¶a2  Siddhartha Gautama, … came to thoroughly understand “the human problem, its origins, its ramifications, and its solution.  The four noble truths are a simulation of this understanding and how to achieve it.  Enlightenment is simply, “seeing things as they are  rather than as we wish or believe them to be. …”

I was fortunate (though I didn’t always appreciate it at the time), coming from a lower income family, my dad always worked, mom at home raising us, and we always had enough, a home, food, clothing, etc. With secular parents who loved us and loved introducing us to the wonders of our world, and frugality, while doing a good job of shielding us from the ugly.  In my formative years there was no dealing with serious pain, betrayal or hopelessness, it was simply never part of our childhood so it didn’t weigh down my thoughts and spirit the way it does those people who don’t get lucky and who experience deprivation, abuse and nasty attitudes their young years.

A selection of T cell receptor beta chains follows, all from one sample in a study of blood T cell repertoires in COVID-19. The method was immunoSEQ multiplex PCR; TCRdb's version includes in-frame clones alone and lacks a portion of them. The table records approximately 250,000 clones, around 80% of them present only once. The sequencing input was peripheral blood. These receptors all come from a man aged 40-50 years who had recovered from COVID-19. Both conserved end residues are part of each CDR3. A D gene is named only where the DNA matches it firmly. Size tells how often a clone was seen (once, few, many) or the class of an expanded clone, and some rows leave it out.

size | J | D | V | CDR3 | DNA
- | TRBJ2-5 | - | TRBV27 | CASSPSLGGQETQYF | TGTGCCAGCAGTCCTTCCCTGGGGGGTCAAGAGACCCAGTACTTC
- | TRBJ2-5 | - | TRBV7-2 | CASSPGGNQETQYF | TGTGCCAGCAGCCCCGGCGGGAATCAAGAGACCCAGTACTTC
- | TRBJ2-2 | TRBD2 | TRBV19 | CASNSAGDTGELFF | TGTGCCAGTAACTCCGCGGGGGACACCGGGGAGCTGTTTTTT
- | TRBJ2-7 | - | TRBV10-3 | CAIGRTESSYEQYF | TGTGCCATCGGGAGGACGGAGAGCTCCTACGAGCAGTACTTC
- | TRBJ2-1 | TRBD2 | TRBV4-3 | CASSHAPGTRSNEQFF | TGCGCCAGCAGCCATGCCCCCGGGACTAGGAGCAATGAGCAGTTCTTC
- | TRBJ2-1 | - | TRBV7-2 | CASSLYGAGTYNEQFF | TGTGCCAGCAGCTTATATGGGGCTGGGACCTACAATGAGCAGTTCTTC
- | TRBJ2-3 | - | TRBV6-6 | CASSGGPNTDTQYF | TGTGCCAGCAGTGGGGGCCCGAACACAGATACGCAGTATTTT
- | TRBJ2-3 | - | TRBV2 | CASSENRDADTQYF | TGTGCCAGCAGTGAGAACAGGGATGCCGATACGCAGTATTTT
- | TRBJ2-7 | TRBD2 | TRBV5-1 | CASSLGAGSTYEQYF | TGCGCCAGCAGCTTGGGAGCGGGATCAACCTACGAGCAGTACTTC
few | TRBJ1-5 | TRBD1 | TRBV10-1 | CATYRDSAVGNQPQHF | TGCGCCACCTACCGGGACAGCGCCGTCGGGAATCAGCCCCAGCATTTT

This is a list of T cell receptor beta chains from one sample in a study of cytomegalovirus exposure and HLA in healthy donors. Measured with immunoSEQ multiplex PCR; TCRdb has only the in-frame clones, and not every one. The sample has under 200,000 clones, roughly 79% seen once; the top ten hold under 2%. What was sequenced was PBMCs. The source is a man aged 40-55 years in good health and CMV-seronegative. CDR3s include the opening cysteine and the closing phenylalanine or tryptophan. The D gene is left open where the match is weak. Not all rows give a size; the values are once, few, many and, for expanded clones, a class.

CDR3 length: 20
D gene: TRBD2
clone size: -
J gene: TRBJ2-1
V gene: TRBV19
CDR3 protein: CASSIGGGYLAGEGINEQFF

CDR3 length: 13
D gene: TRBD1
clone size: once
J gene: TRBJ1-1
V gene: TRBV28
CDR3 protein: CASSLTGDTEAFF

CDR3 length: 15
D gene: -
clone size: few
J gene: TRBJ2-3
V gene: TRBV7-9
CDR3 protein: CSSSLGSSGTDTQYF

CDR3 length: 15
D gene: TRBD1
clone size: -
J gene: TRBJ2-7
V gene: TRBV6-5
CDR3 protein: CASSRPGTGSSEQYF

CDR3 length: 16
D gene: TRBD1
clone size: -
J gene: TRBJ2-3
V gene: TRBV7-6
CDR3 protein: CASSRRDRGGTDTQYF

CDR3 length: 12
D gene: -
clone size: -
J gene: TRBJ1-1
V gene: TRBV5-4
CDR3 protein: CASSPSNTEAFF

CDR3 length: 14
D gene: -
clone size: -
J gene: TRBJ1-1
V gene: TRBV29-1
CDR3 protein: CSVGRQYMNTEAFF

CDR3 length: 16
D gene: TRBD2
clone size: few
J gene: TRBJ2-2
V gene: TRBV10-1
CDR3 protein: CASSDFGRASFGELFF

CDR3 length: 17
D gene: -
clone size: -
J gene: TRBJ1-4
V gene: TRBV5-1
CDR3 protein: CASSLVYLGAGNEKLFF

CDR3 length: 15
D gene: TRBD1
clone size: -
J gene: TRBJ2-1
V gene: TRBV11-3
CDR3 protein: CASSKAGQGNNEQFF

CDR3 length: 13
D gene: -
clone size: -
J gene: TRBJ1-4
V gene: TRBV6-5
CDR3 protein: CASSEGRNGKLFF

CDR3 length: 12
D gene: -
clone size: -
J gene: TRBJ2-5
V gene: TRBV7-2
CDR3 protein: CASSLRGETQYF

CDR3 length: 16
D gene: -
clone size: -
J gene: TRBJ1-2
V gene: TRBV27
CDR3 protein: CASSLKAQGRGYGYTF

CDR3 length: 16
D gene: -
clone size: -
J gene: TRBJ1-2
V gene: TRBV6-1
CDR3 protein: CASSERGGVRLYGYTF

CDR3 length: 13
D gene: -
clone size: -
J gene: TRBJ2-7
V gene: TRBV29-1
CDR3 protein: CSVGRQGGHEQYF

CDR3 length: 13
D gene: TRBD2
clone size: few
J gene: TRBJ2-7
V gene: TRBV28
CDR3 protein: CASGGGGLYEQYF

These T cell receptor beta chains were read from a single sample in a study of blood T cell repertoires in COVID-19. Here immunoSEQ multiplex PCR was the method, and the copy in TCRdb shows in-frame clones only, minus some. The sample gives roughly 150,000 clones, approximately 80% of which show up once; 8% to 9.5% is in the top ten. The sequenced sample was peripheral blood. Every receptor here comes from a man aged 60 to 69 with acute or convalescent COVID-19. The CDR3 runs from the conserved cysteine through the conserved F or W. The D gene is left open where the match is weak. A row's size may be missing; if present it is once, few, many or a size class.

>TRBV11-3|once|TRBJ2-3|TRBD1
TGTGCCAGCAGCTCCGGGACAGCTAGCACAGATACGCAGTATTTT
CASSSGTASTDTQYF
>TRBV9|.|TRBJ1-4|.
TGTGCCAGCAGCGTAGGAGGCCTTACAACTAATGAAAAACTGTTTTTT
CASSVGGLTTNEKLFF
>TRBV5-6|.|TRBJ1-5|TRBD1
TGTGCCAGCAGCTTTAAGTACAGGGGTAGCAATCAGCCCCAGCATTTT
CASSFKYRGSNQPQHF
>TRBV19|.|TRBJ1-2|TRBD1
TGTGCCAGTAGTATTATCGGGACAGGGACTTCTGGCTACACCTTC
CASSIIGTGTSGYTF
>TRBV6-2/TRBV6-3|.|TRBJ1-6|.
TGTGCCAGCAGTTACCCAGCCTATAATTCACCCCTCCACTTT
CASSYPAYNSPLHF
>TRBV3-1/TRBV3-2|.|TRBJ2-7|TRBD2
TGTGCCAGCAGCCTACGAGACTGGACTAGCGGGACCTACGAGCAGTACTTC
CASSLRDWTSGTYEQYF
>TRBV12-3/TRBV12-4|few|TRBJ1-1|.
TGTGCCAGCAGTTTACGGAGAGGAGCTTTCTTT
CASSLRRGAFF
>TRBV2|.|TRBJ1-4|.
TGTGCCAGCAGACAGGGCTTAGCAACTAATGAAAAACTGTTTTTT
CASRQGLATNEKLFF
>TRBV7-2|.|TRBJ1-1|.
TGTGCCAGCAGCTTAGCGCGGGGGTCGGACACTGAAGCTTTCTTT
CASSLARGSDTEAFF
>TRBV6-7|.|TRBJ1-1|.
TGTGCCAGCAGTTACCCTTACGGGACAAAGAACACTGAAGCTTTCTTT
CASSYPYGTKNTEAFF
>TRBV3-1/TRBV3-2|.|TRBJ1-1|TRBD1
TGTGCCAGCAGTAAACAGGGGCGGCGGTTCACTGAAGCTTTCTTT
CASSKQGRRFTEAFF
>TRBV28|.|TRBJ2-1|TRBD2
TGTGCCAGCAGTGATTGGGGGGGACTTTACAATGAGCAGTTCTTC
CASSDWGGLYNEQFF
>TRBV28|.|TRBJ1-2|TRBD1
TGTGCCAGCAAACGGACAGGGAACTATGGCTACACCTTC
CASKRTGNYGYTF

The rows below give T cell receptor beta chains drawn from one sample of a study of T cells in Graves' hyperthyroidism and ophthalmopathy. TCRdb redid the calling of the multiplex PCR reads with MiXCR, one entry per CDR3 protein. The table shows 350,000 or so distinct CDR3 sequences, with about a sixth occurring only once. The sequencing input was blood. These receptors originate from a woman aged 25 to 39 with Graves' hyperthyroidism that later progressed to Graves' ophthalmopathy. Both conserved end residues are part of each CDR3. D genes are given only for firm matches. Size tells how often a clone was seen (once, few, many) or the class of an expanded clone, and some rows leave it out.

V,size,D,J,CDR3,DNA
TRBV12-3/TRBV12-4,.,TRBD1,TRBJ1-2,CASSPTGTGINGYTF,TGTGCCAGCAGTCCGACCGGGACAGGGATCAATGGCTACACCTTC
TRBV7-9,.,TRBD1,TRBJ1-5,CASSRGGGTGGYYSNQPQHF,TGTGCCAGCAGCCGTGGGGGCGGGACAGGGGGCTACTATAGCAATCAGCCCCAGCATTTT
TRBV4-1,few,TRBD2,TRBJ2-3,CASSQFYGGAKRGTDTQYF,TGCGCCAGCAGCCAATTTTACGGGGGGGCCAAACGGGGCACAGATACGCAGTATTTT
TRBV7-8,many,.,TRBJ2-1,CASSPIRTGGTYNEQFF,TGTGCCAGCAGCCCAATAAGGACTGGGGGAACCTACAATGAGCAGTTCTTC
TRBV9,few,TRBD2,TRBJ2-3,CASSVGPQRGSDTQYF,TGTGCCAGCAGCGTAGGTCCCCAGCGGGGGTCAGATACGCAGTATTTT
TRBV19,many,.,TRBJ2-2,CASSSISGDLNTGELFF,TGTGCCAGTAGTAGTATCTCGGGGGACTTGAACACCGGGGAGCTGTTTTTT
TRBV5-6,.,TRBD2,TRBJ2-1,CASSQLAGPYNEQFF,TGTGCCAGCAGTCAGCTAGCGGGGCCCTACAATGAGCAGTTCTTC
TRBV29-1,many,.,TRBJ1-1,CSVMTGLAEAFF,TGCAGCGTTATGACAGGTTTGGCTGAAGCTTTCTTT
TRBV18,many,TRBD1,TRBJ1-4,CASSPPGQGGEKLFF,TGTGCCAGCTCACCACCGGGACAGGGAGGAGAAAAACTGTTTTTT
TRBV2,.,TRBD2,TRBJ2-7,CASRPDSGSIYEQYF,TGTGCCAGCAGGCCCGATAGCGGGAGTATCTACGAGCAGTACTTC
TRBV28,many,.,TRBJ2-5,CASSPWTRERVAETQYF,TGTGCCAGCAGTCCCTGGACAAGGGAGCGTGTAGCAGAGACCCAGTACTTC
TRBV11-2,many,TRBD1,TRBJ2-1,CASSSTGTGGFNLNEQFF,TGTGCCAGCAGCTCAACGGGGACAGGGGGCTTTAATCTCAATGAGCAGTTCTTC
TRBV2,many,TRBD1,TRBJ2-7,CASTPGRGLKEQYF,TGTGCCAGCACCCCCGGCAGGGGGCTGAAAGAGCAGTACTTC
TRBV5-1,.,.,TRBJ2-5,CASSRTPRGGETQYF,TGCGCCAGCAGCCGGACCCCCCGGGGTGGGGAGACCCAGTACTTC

Meaning that my internal dialogue, my observations, thoughts, inquiries were free to be self indulgent: Who am I?  Who are these people around me?  Why does the landscape look and change as it does?  Where did I come from?  Why doesn’t my mind control my body’s impulses? What’s evolution all about?  What’s growing old all about?  Who is God?  Why is Earth so fantastically special?  Fun interesting stuff like that.  

¶a4  “This empirical aspect of Buddhism is best summed up in these words that the Good Reads website has attributed to the Buddha:

  • Do not believe in anything simply because you have heard it.